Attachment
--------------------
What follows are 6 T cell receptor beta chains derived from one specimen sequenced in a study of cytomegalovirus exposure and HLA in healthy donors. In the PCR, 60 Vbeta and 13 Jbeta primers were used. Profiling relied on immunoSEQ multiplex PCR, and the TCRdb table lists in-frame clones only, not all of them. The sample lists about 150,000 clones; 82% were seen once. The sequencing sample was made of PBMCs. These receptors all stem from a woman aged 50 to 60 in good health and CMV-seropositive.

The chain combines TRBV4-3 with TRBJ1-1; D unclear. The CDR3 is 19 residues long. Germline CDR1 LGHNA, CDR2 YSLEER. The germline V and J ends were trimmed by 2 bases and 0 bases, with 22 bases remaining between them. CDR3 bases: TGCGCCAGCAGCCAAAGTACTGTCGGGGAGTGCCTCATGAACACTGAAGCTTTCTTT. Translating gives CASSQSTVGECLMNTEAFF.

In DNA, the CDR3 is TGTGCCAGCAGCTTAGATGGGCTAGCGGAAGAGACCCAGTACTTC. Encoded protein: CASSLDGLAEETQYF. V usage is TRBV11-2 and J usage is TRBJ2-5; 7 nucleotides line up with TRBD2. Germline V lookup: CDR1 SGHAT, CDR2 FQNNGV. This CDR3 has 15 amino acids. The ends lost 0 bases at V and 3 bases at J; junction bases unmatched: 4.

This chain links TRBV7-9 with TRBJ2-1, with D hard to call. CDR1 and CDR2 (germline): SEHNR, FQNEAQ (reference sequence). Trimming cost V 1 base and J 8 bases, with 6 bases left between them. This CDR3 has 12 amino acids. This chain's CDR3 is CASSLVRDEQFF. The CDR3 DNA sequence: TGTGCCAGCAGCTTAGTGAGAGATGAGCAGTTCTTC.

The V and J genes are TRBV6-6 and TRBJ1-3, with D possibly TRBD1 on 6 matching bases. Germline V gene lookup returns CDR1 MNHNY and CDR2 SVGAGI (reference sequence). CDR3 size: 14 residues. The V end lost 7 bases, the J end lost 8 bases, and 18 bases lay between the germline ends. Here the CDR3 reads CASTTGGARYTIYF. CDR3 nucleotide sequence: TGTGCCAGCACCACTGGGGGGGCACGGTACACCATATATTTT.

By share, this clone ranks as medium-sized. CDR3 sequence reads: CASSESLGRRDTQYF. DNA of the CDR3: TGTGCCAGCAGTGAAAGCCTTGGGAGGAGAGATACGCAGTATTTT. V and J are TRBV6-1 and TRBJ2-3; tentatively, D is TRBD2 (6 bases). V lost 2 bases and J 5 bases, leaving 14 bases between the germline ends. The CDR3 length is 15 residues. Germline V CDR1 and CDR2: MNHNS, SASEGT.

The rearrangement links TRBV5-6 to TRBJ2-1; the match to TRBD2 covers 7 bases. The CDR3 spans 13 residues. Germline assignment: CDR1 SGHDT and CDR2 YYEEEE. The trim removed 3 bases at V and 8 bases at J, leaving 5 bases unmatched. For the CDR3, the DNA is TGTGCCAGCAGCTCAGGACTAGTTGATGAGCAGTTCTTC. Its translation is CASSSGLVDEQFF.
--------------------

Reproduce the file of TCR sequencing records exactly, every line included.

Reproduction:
What follows are 6 T cell receptor beta chains derived from one specimen sequenced in a study of cytomegalovirus exposure and HLA in healthy donors. In the PCR, 60 Vbeta and 13 Jbeta primers were used. Profiling relied on immunoSEQ multiplex PCR, and the TCRdb table lists in-frame clones only, not all of them. The sample lists about 150,000 clones; 82% were seen once. The sequencing sample was made of PBMCs. These receptors all stem from a woman aged 50 to 60 in good health and CMV-seropositive.

The chain combines TRBV4-3 with TRBJ1-1; D unclear. The CDR3 is 19 residues long. Germline CDR1 LGHNA, CDR2 YSLEER. The germline V and J ends were trimmed by 2 bases and 0 bases, with 22 bases remaining between them. CDR3 bases: TGCGCCAGCAGCCAAAGTACTGTCGGGGAGTGCCTCATGAACACTGAAGCTTTCTTT. Translating gives CASSQSTVGECLMNTEAFF.

In DNA, the CDR3 is TGTGCCAGCAGCTTAGATGGGCTAGCGGAAGAGACCCAGTACTTC. Encoded protein: CASSLDGLAEETQYF. V usage is TRBV11-2 and J usage is TRBJ2-5; 7 nucleotides line up with TRBD2. Germline V lookup: CDR1 SGHAT, CDR2 FQNNGV. This CDR3 has 15 amino acids. The ends lost 0 bases at V and 3 bases at J; junction bases unmatched: 4.

This chain links TRBV7-9 with TRBJ2-1, with D hard to call. CDR1 and CDR2 (germline): SEHNR, FQNEAQ (reference sequence). Trimming cost V 1 base and J 8 bases, with 6 bases left between them. This CDR3 has 12 amino acids. This chain's CDR3 is CASSLVRDEQFF. The CDR3 DNA sequence: TGTGCCAGCAGCTTAGTGAGAGATGAGCAGTTCTTC.

The V and J genes are TRBV6-6 and TRBJ1-3, with D possibly TRBD1 on 6 matching bases. Germline V gene lookup returns CDR1 MNHNY and CDR2 SVGAGI (reference sequence). CDR3 size: 14 residues. The V end lost 7 bases, the J end lost 8 bases, and 18 bases lay between the germline ends. Here the CDR3 reads CASTTGGARYTIYF. CDR3 nucleotide sequence: TGTGCCAGCACCACTGGGGGGGCACGGTACACCATATATTTT.

By share, this clone ranks as medium-sized. CDR3 sequence reads: CASSESLGRRDTQYF. DNA of the CDR3: TGTGCCAGCAGTGAAAGCCTTGGGAGGAGAGATACGCAGTATTTT. V and J are TRBV6-1 and TRBJ2-3; tentatively, D is TRBD2 (6 bases). V lost 2 bases and J 5 bases, leaving 14 bases between the germline ends. The CDR3 length is 15 residues. Germline V CDR1 and CDR2: MNHNS, SASEGT.

The rearrangement links TRBV5-6 to TRBJ2-1; the match to TRBD2 covers 7 bases. The CDR3 spans 13 residues. Germline assignment: CDR1 SGHDT and CDR2 YYEEEE. The trim removed 3 bases at V and 8 bases at J, leaving 5 bases unmatched. For the CDR3, the DNA is TGTGCCAGCAGCTCAGGACTAGTTGATGAGCAGTTCTTC. Its translation is CASSSGLVDEQFF.